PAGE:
Although much attention has been focused on preventing and reversing osteoporosis in women, researchers are realizing that osteoporosis affects men, as well. "Some of the more recent studies show that older men and women have about equal rates, after age 70, of hip fractures," says Dr. Jesse Krakauer, director of the Beaumont Hospital Bone Health Clinic in Royal Oak, Michigan. According to the National Institutes of Health, osteoporosis affects over 2 million men in the United States. Before the age of 90, 6 percent of all men will suffer a hip fracture as a result of this "silent disease."
What Causes Osteoporosis?
Osteoporosis is a disorder in which bone density decreases, sometimes to the point where a minor fall, bump or even a sneeze can cause a spinal vertebra to collapse like an aluminum can, or a hip to snap like a dry wishbone.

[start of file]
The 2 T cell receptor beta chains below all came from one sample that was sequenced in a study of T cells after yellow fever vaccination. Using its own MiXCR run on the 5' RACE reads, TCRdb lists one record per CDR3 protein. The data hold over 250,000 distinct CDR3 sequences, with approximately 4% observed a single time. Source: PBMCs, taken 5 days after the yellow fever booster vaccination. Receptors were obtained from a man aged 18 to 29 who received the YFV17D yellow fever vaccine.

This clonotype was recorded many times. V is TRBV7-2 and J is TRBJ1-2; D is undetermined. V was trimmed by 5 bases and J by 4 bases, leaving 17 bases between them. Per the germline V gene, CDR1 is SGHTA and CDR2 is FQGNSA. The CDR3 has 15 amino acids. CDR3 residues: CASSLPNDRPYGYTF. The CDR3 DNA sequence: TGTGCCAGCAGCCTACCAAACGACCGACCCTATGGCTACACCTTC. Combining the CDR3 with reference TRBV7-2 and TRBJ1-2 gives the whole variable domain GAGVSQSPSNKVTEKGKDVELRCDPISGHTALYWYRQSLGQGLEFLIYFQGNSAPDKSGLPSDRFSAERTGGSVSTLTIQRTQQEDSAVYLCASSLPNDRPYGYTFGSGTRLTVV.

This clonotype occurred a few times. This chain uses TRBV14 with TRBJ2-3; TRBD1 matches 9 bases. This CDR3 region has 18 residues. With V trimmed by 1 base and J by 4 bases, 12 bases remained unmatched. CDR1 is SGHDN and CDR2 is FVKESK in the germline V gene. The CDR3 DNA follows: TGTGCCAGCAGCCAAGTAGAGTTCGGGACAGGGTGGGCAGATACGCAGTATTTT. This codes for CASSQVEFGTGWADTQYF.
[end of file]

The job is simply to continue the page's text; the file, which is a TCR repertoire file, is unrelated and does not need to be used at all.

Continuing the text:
Dr. Frederick Kaplan, orthopedist and professor of Orthopedic Molecular Medicine at the University of Pennsylvania School of Medicine, says that "primary" osteoporosis, which accounts for about half of all cases of osteoporosis, has no well-understood cause. Secondary osteoporosis is related to diseases, immobilization, poor nutrition, medications, alcoholism, smoking and other causes.
Men who appear healthy who don't drink excessively or smoke can make the following smart choices to discourage osteoporosis-related fractures late in life:
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